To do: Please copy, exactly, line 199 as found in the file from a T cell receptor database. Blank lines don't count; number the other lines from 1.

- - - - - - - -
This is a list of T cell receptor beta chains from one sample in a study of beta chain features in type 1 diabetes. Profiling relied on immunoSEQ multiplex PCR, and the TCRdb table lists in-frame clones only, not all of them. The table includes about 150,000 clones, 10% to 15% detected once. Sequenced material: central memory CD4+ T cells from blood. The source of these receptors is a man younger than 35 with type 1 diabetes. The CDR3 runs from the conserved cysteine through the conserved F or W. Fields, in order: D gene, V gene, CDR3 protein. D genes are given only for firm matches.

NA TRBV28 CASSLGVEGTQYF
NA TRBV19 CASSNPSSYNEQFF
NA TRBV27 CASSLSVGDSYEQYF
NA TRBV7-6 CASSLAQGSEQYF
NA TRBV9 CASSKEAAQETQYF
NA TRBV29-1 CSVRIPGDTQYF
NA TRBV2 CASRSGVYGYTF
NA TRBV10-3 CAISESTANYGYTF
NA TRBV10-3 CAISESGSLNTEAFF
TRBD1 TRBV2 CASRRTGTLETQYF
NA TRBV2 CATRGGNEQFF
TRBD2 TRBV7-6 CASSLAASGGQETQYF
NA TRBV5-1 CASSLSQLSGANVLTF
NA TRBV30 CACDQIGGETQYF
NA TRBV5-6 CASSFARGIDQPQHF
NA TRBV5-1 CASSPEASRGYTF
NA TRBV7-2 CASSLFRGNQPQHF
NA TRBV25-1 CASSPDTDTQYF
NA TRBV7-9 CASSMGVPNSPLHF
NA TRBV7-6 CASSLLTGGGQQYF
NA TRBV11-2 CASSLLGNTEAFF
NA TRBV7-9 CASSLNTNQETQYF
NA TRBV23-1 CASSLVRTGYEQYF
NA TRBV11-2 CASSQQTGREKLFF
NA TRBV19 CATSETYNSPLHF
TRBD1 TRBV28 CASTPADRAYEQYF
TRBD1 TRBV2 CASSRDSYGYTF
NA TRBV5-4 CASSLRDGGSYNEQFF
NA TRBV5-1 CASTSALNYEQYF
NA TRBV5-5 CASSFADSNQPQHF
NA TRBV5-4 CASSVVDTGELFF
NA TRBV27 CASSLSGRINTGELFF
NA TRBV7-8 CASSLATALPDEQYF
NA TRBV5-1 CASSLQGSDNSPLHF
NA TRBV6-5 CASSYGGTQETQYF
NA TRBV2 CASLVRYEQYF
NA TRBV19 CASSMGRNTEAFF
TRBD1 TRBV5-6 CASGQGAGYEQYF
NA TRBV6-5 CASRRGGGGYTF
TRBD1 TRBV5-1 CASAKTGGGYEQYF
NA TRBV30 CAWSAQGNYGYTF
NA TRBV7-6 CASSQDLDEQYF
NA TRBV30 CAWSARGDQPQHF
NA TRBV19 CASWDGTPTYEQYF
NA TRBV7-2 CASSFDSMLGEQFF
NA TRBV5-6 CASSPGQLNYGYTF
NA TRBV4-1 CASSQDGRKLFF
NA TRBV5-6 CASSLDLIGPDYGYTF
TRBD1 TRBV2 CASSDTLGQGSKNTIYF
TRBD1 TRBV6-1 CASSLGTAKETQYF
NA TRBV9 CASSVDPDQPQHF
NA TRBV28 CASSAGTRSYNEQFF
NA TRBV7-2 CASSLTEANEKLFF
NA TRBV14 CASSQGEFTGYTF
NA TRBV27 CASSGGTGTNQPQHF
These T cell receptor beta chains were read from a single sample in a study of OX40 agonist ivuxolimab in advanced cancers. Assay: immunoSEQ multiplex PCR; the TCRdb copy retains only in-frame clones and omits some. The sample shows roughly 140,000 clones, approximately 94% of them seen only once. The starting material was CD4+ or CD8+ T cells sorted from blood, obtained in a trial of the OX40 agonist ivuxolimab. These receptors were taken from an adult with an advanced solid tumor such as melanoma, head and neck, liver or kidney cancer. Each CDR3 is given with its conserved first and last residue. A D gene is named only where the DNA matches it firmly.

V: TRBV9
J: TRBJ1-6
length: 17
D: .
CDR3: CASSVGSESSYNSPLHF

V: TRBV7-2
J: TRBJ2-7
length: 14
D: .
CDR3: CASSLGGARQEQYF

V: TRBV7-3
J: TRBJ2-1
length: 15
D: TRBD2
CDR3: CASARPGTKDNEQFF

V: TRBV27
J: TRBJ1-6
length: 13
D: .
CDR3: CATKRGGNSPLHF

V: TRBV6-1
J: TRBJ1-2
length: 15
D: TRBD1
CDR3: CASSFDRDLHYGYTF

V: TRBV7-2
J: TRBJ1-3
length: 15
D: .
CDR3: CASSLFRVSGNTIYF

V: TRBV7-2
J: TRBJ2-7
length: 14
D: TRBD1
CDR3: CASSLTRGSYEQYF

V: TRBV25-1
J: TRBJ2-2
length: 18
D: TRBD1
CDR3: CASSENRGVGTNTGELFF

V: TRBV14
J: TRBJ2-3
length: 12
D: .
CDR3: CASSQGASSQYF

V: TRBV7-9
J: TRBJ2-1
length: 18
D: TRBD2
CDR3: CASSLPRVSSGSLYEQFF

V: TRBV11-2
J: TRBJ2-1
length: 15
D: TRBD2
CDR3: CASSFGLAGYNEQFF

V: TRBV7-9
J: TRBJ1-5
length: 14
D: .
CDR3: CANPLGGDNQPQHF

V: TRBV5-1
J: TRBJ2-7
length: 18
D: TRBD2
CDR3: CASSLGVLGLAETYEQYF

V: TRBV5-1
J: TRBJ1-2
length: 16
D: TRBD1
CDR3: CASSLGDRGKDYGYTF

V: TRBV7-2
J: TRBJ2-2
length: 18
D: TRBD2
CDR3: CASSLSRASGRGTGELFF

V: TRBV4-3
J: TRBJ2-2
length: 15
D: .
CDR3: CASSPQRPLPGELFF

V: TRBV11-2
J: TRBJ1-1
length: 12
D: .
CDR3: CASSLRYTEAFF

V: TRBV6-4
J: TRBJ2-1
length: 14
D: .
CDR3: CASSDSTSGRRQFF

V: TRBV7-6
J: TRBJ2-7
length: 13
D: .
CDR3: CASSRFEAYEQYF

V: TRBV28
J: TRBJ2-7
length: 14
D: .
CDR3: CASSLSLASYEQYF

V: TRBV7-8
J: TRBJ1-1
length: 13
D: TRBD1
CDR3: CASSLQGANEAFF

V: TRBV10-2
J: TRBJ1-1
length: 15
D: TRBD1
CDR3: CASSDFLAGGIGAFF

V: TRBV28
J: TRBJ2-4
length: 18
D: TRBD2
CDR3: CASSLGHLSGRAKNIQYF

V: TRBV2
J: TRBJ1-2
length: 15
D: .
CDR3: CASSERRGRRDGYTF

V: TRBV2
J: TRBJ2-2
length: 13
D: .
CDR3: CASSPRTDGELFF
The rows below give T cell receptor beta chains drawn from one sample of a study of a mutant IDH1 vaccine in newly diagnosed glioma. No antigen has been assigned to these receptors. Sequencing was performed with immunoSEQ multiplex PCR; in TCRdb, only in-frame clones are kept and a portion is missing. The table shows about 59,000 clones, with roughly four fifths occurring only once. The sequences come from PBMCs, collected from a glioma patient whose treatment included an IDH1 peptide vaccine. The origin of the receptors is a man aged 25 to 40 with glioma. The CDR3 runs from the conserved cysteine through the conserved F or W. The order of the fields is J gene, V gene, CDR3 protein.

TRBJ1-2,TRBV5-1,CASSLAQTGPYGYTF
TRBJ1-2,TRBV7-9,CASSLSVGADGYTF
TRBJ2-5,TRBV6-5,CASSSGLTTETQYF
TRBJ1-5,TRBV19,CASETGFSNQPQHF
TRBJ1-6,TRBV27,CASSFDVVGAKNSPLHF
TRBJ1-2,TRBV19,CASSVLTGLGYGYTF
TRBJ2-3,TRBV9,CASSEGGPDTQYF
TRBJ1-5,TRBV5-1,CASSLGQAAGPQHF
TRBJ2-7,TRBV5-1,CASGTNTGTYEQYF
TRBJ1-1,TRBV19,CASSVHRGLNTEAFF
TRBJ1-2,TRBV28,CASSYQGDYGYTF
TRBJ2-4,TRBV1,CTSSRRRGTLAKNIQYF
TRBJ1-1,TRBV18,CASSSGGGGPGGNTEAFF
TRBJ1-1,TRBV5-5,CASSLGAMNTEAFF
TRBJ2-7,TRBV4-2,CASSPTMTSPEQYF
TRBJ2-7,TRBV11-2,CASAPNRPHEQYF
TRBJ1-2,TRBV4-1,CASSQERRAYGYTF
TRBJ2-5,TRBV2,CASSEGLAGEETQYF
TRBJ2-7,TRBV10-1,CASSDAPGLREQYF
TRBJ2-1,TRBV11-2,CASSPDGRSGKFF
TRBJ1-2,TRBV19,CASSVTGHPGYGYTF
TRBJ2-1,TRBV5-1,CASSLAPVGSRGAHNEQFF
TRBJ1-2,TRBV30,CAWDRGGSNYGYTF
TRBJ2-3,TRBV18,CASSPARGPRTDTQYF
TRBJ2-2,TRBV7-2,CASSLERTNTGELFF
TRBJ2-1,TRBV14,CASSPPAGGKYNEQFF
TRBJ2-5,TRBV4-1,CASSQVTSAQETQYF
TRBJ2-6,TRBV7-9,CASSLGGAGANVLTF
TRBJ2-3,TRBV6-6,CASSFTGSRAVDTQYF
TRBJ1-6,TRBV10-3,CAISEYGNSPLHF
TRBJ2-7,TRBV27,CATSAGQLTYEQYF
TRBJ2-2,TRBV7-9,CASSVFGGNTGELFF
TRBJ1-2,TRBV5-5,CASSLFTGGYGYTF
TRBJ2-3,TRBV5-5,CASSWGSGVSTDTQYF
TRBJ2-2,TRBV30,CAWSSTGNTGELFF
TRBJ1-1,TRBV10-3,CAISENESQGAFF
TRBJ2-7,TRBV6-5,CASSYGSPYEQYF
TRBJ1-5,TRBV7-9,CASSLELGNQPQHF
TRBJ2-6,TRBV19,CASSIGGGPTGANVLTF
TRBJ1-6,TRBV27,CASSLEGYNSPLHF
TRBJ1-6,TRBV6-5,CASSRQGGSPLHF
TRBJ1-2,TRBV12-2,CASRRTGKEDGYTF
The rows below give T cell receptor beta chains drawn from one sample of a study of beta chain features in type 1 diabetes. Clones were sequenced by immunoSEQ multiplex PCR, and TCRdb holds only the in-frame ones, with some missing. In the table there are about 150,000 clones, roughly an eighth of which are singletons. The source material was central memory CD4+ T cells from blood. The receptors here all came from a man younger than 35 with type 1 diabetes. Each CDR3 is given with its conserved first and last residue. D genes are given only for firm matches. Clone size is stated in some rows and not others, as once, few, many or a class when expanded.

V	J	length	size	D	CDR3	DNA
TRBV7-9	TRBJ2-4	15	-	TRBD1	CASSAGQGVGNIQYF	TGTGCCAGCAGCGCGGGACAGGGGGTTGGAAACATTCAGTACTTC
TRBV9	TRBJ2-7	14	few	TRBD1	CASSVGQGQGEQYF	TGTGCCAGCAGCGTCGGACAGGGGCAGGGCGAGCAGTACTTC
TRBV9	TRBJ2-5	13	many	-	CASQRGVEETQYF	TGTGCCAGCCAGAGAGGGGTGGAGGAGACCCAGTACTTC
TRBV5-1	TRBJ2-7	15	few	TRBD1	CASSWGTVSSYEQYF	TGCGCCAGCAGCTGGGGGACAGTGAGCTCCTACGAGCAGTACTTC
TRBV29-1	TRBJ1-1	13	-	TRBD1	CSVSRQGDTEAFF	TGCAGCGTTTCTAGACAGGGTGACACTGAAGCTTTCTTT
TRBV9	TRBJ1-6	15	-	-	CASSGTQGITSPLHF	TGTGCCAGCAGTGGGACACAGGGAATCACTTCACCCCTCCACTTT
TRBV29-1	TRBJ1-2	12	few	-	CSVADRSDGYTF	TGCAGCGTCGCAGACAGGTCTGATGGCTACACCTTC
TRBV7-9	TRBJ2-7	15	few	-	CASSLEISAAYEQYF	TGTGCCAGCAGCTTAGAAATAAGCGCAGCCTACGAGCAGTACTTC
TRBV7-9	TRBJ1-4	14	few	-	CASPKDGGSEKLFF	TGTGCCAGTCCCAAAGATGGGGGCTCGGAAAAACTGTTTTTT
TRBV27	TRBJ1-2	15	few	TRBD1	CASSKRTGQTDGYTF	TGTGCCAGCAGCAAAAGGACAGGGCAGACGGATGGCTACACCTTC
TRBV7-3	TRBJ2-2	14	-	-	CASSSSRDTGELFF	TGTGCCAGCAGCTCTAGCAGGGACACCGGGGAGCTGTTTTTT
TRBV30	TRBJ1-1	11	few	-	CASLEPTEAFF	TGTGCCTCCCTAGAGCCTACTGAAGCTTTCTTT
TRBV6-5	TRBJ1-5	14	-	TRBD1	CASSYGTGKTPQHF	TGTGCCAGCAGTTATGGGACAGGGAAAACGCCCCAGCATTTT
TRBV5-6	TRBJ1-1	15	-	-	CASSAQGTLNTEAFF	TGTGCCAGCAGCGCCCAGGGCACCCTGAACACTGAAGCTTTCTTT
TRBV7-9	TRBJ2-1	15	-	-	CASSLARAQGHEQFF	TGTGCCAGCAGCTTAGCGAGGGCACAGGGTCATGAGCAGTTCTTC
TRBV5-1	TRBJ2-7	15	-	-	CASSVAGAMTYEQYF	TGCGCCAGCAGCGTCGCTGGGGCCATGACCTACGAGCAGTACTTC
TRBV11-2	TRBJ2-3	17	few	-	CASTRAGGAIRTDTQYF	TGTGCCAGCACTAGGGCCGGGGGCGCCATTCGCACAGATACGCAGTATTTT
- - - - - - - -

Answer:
TRBJ2-7,TRBV11-2,CASAPNRPHEQYF